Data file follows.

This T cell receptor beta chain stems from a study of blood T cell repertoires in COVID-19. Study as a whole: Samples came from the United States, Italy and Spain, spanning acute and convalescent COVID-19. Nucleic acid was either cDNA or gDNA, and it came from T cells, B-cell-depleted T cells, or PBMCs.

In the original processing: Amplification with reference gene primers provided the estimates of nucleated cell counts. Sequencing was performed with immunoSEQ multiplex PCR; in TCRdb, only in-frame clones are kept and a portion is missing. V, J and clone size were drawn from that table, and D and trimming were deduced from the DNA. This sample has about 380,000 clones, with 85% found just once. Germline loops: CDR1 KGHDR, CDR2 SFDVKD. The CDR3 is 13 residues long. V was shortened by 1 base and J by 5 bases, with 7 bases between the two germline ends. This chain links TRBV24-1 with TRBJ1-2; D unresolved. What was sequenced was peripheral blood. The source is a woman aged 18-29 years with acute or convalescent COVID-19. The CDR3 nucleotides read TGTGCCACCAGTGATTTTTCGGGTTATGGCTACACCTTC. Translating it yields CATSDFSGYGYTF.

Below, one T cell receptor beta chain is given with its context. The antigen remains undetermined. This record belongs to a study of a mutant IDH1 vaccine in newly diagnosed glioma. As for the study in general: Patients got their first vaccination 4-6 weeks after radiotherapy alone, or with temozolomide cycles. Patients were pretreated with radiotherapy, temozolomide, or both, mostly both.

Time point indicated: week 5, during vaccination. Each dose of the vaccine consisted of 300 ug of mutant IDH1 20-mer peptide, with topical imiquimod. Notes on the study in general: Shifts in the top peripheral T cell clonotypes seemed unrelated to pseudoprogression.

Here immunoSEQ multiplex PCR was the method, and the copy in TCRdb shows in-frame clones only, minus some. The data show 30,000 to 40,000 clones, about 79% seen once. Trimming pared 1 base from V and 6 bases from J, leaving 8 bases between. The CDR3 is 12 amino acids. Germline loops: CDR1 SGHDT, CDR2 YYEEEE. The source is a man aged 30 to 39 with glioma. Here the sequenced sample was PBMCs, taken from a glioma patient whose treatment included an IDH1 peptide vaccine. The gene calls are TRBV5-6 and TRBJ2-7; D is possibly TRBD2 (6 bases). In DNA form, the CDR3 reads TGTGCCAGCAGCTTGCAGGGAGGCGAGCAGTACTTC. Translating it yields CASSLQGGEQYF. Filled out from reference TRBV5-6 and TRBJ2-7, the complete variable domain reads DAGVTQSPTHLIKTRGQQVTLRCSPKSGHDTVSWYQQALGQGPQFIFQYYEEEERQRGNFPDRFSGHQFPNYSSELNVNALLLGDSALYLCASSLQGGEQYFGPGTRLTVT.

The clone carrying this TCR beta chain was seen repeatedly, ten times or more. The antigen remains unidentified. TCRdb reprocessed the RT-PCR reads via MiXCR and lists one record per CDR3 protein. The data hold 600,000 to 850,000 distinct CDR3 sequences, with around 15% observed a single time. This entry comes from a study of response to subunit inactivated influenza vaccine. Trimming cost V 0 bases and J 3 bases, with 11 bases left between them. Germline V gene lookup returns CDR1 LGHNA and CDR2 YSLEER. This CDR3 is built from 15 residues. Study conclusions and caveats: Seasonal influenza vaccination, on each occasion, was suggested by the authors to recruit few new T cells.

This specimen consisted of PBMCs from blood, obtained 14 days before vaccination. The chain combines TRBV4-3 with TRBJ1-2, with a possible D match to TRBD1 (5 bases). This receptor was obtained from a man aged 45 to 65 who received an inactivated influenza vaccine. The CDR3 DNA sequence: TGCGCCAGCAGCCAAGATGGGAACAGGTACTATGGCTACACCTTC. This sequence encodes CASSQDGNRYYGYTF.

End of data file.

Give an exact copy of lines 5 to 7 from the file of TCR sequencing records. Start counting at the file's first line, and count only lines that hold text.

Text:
Here immunoSEQ multiplex PCR was the method, and the copy in TCRdb shows in-frame clones only, minus some. The data show 30,000 to 40,000 clones, about 79% seen once. Trimming pared 1 base from V and 6 bases from J, leaving 8 bases between. The CDR3 is 12 amino acids. Germline loops: CDR1 SGHDT, CDR2 YYEEEE. The source is a man aged 30 to 39 with glioma. Here the sequenced sample was PBMCs, taken from a glioma patient whose treatment included an IDH1 peptide vaccine. The gene calls are TRBV5-6 and TRBJ2-7; D is possibly TRBD2 (6 bases). In DNA form, the CDR3 reads TGTGCCAGCAGCTTGCAGGGAGGCGAGCAGTACTTC. Translating it yields CASSLQGGEQYF. Filled out from reference TRBV5-6 and TRBJ2-7, the complete variable domain reads DAGVTQSPTHLIKTRGQQVTLRCSPKSGHDTVSWYQQALGQGPQFIFQYYEEEERQRGNFPDRFSGHQFPNYSSELNVNALLLGDSALYLCASSLQGGEQYFGPGTRLTVT.

The clone carrying this TCR beta chain was seen repeatedly, ten times or more. The antigen remains unidentified. TCRdb reprocessed the RT-PCR reads via MiXCR and lists one record per CDR3 protein. The data hold 600,000 to 850,000 distinct CDR3 sequences, with around 15% observed a single time. This entry comes from a study of response to subunit inactivated influenza vaccine. Trimming cost V 0 bases and J 3 bases, with 11 bases left between them. Germline V gene lookup returns CDR1 LGHNA and CDR2 YSLEER. This CDR3 is built from 15 residues. Study conclusions and caveats: Seasonal influenza vaccination, on each occasion, was suggested by the authors to recruit few new T cells.

This specimen consisted of PBMCs from blood, obtained 14 days before vaccination. The chain combines TRBV4-3 with TRBJ1-2, with a possible D match to TRBD1 (5 bases). This receptor was obtained from a man aged 45 to 65 who received an inactivated influenza vaccine. The CDR3 DNA sequence: TGCGCCAGCAGCCAAGATGGGAACAGGTACTATGGCTACACCTTC. This sequence encodes CASSQDGNRYYGYTF.